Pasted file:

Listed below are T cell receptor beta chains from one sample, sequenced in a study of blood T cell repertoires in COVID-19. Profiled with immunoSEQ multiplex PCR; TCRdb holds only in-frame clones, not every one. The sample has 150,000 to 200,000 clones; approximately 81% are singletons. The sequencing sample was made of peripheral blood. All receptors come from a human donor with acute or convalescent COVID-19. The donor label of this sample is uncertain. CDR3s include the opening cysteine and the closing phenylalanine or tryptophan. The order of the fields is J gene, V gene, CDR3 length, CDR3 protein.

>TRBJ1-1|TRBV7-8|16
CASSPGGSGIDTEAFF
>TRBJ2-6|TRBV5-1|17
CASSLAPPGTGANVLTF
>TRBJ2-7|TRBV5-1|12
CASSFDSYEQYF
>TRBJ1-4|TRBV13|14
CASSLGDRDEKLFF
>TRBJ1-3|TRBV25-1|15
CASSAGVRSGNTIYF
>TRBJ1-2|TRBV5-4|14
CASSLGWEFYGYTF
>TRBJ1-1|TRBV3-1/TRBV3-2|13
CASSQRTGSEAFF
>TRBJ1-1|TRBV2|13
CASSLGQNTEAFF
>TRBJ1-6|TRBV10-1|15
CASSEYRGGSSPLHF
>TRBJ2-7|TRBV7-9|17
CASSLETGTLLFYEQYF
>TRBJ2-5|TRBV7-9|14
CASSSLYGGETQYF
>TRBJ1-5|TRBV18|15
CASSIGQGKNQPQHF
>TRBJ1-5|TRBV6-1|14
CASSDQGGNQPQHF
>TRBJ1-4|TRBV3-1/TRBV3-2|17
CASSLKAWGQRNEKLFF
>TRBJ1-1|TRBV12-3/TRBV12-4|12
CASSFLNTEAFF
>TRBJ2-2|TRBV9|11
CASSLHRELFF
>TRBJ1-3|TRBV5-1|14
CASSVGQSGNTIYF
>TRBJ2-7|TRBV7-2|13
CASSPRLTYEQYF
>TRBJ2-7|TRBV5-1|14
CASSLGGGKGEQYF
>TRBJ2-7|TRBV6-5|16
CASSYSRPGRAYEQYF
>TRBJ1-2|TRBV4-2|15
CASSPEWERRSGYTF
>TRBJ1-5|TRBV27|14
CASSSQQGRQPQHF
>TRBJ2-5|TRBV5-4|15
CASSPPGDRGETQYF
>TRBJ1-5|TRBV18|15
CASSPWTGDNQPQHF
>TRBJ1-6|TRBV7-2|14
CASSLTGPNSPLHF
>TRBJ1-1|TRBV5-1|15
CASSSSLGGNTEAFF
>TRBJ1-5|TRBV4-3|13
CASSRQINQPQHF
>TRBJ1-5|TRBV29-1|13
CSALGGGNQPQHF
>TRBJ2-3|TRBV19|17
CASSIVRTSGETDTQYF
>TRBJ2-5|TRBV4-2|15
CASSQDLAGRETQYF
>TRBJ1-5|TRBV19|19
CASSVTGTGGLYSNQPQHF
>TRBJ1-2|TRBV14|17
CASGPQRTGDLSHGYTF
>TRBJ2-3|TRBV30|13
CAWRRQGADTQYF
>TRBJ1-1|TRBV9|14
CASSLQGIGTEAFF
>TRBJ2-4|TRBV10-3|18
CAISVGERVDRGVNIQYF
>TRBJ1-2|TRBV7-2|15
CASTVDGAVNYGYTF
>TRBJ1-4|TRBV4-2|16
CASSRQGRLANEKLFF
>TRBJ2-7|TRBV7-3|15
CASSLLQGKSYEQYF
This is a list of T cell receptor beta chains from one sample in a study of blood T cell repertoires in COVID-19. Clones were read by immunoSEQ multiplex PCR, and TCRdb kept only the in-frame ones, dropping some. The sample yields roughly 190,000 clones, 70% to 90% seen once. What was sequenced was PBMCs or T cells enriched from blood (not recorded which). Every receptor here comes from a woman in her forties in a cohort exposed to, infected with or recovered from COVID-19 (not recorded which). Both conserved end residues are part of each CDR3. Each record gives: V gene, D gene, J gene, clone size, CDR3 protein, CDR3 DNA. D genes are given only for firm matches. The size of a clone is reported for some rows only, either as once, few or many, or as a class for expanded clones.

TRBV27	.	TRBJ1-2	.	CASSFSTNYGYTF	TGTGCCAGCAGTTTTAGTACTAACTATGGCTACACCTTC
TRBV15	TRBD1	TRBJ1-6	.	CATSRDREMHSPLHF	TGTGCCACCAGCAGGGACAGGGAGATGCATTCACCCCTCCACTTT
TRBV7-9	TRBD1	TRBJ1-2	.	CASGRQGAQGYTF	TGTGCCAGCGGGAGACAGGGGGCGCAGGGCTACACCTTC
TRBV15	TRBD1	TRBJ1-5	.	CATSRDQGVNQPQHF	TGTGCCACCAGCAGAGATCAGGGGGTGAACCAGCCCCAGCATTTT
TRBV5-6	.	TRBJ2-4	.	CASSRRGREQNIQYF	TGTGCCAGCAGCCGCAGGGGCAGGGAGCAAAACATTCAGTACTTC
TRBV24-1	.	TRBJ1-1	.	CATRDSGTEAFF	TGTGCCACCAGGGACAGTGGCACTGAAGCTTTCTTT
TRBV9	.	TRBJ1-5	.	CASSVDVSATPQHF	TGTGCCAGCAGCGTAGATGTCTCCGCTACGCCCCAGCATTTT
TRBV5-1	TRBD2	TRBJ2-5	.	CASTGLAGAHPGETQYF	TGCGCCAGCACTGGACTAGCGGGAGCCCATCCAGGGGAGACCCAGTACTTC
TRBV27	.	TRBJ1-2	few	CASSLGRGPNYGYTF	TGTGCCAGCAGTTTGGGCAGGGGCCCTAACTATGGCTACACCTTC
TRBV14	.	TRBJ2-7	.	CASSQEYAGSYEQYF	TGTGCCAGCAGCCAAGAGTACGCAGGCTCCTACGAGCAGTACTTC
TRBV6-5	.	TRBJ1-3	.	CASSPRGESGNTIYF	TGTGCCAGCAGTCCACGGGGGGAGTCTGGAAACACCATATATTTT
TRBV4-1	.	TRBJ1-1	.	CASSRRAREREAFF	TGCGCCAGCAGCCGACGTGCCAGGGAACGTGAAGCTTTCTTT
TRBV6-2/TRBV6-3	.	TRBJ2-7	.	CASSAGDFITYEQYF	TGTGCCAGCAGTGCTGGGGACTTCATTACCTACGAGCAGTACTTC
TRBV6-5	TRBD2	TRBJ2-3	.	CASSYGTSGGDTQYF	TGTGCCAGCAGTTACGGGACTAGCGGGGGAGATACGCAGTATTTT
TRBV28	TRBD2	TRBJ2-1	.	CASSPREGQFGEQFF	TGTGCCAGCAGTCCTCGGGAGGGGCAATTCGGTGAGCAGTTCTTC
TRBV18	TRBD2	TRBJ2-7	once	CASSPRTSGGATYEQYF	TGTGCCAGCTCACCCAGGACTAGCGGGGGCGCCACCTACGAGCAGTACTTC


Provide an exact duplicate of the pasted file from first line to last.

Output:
Listed below are T cell receptor beta chains from one sample, sequenced in a study of blood T cell repertoires in COVID-19. Profiled with immunoSEQ multiplex PCR; TCRdb holds only in-frame clones, not every one. The sample has 150,000 to 200,000 clones; approximately 81% are singletons. The sequencing sample was made of peripheral blood. All receptors come from a human donor with acute or convalescent COVID-19. The donor label of this sample is uncertain. CDR3s include the opening cysteine and the closing phenylalanine or tryptophan. The order of the fields is J gene, V gene, CDR3 length, CDR3 protein.

>TRBJ1-1|TRBV7-8|16
CASSPGGSGIDTEAFF
>TRBJ2-6|TRBV5-1|17
CASSLAPPGTGANVLTF
>TRBJ2-7|TRBV5-1|12
CASSFDSYEQYF
>TRBJ1-4|TRBV13|14
CASSLGDRDEKLFF
>TRBJ1-3|TRBV25-1|15
CASSAGVRSGNTIYF
>TRBJ1-2|TRBV5-4|14
CASSLGWEFYGYTF
>TRBJ1-1|TRBV3-1/TRBV3-2|13
CASSQRTGSEAFF
>TRBJ1-1|TRBV2|13
CASSLGQNTEAFF
>TRBJ1-6|TRBV10-1|15
CASSEYRGGSSPLHF
>TRBJ2-7|TRBV7-9|17
CASSLETGTLLFYEQYF
>TRBJ2-5|TRBV7-9|14
CASSSLYGGETQYF
>TRBJ1-5|TRBV18|15
CASSIGQGKNQPQHF
>TRBJ1-5|TRBV6-1|14
CASSDQGGNQPQHF
>TRBJ1-4|TRBV3-1/TRBV3-2|17
CASSLKAWGQRNEKLFF
>TRBJ1-1|TRBV12-3/TRBV12-4|12
CASSFLNTEAFF
>TRBJ2-2|TRBV9|11
CASSLHRELFF
>TRBJ1-3|TRBV5-1|14
CASSVGQSGNTIYF
>TRBJ2-7|TRBV7-2|13
CASSPRLTYEQYF
>TRBJ2-7|TRBV5-1|14
CASSLGGGKGEQYF
>TRBJ2-7|TRBV6-5|16
CASSYSRPGRAYEQYF
>TRBJ1-2|TRBV4-2|15
CASSPEWERRSGYTF
>TRBJ1-5|TRBV27|14
CASSSQQGRQPQHF
>TRBJ2-5|TRBV5-4|15
CASSPPGDRGETQYF
>TRBJ1-5|TRBV18|15
CASSPWTGDNQPQHF
>TRBJ1-6|TRBV7-2|14
CASSLTGPNSPLHF
>TRBJ1-1|TRBV5-1|15
CASSSSLGGNTEAFF
>TRBJ1-5|TRBV4-3|13
CASSRQINQPQHF
>TRBJ1-5|TRBV29-1|13
CSALGGGNQPQHF
>TRBJ2-3|TRBV19|17
CASSIVRTSGETDTQYF
>TRBJ2-5|TRBV4-2|15
CASSQDLAGRETQYF
>TRBJ1-5|TRBV19|19
CASSVTGTGGLYSNQPQHF
>TRBJ1-2|TRBV14|17
CASGPQRTGDLSHGYTF
>TRBJ2-3|TRBV30|13
CAWRRQGADTQYF
>TRBJ1-1|TRBV9|14
CASSLQGIGTEAFF
>TRBJ2-4|TRBV10-3|18
CAISVGERVDRGVNIQYF
>TRBJ1-2|TRBV7-2|15
CASTVDGAVNYGYTF
>TRBJ1-4|TRBV4-2|16
CASSRQGRLANEKLFF
>TRBJ2-7|TRBV7-3|15
CASSLLQGKSYEQYF
This is a list of T cell receptor beta chains from one sample in a study of blood T cell repertoires in COVID-19. Clones were read by immunoSEQ multiplex PCR, and TCRdb kept only the in-frame ones, dropping some. The sample yields roughly 190,000 clones, 70% to 90% seen once. What was sequenced was PBMCs or T cells enriched from blood (not recorded which). Every receptor here comes from a woman in her forties in a cohort exposed to, infected with or recovered from COVID-19 (not recorded which). Both conserved end residues are part of each CDR3. Each record gives: V gene, D gene, J gene, clone size, CDR3 protein, CDR3 DNA. D genes are given only for firm matches. The size of a clone is reported for some rows only, either as once, few or many, or as a class for expanded clones.

TRBV27	.	TRBJ1-2	.	CASSFSTNYGYTF	TGTGCCAGCAGTTTTAGTACTAACTATGGCTACACCTTC
TRBV15	TRBD1	TRBJ1-6	.	CATSRDREMHSPLHF	TGTGCCACCAGCAGGGACAGGGAGATGCATTCACCCCTCCACTTT
TRBV7-9	TRBD1	TRBJ1-2	.	CASGRQGAQGYTF	TGTGCCAGCGGGAGACAGGGGGCGCAGGGCTACACCTTC
TRBV15	TRBD1	TRBJ1-5	.	CATSRDQGVNQPQHF	TGTGCCACCAGCAGAGATCAGGGGGTGAACCAGCCCCAGCATTTT
TRBV5-6	.	TRBJ2-4	.	CASSRRGREQNIQYF	TGTGCCAGCAGCCGCAGGGGCAGGGAGCAAAACATTCAGTACTTC
TRBV24-1	.	TRBJ1-1	.	CATRDSGTEAFF	TGTGCCACCAGGGACAGTGGCACTGAAGCTTTCTTT
TRBV9	.	TRBJ1-5	.	CASSVDVSATPQHF	TGTGCCAGCAGCGTAGATGTCTCCGCTACGCCCCAGCATTTT
TRBV5-1	TRBD2	TRBJ2-5	.	CASTGLAGAHPGETQYF	TGCGCCAGCACTGGACTAGCGGGAGCCCATCCAGGGGAGACCCAGTACTTC
TRBV27	.	TRBJ1-2	few	CASSLGRGPNYGYTF	TGTGCCAGCAGTTTGGGCAGGGGCCCTAACTATGGCTACACCTTC
TRBV14	.	TRBJ2-7	.	CASSQEYAGSYEQYF	TGTGCCAGCAGCCAAGAGTACGCAGGCTCCTACGAGCAGTACTTC
TRBV6-5	.	TRBJ1-3	.	CASSPRGESGNTIYF	TGTGCCAGCAGTCCACGGGGGGAGTCTGGAAACACCATATATTTT
TRBV4-1	.	TRBJ1-1	.	CASSRRAREREAFF	TGCGCCAGCAGCCGACGTGCCAGGGAACGTGAAGCTTTCTTT
TRBV6-2/TRBV6-3	.	TRBJ2-7	.	CASSAGDFITYEQYF	TGTGCCAGCAGTGCTGGGGACTTCATTACCTACGAGCAGTACTTC
TRBV6-5	TRBD2	TRBJ2-3	.	CASSYGTSGGDTQYF	TGTGCCAGCAGTTACGGGACTAGCGGGGGAGATACGCAGTATTTT
TRBV28	TRBD2	TRBJ2-1	.	CASSPREGQFGEQFF	TGTGCCAGCAGTCCTCGGGAGGGGCAATTCGGTGAGCAGTTCTTC
TRBV18	TRBD2	TRBJ2-7	once	CASSPRTSGGATYEQYF	TGTGCCAGCTCACCCAGGACTAGCGGGGGCGCCACCTACGAGCAGTACTTC